It’s unfortunate everyone is keeping tight-lipped on this cloud implementation as it would be really helpful to understand and learn from what happened here. It’s clear that terms of service and SLAs played an important role in Eli Lilly’s decisions.
A new report from the 451 Group paints a picture of cloud computing poised to spread but bound by limits of infrastructure. It’s still a tiny fraction of the IT market but advanced Asian governments are promoting cloud, with government-run data center and technology parks courting cloud development projects in Malaysia, Singapore, Hong Kong and elsewhere.
Communications and local government initiatives are two major forces driving the deployment of clouds in developing Asia, said Agatha Poon, research manager on global cloud computing for 451. Many parts of Asia are very technologically advanced, often well over what anywhere in the Americas can boast — South Korea is the most broadband-connected country in the world — but it’s localized in small pockets around strategic connection hubs.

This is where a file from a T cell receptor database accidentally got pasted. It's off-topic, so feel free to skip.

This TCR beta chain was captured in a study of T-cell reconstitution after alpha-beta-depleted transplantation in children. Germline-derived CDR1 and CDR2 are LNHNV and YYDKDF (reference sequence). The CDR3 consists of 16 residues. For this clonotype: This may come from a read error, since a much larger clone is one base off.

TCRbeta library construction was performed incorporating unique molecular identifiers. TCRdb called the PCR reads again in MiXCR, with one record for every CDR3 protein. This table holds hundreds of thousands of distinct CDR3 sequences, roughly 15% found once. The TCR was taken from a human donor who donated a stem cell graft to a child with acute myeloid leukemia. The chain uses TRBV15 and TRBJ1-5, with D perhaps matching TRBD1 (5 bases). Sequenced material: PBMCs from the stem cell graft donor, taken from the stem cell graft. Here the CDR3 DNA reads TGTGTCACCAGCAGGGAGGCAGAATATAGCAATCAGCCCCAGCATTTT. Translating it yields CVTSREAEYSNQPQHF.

There’s massive dark (or dim) gaps where communication infrastructure is lacking, underpowered or evolving in weird new directions with mobile communications (like most of India). But, for example, last year Amazon Web Services (AWS) and IBM opened clouds in Singapore. AWS is (probably) in the giant Equinix facility and IBM in the Chengi Business Park, run by the government’s Infocomm Development Authority of Singapore. AWS has an Availability Zone for its cloud there; IBM is doing something mysterious and high concept, naturally. Chinese telecoms are also experimenting with cloud platforms.
Poon says the market is gunning for SMBs who want new services based around cloud infrastructure; the large enterprises there are going to be more conservative, precisely the same pattern cloud is following in the US and Europe. The growth rate looks exponential — the 451 Group predicts $1 million of cloud spending in 2009 to be $17 million by the end of 2011.
That’s small potatoes, but a significant vote of confidence. Poon said that businesses are going to get more options, but local ICT providers should gird their loins: if they don’t catch up or implement something cloud-like, they’ll get absolutely crushed by the big players in the region.
The big telcos in Asia are moving fast in the cloud space, Poon said, either through partnerships and strategic investments. She pointed to South Korean telco KT, which is making an aggressive shift toward offering cloud infrastructure (compute and storage) through a variety of platforms, like Cloud.com and enStratus, and said the tech giants that supply the world with hardware, like Fujitsu and Samsung, were also gearing up to service the cloud market.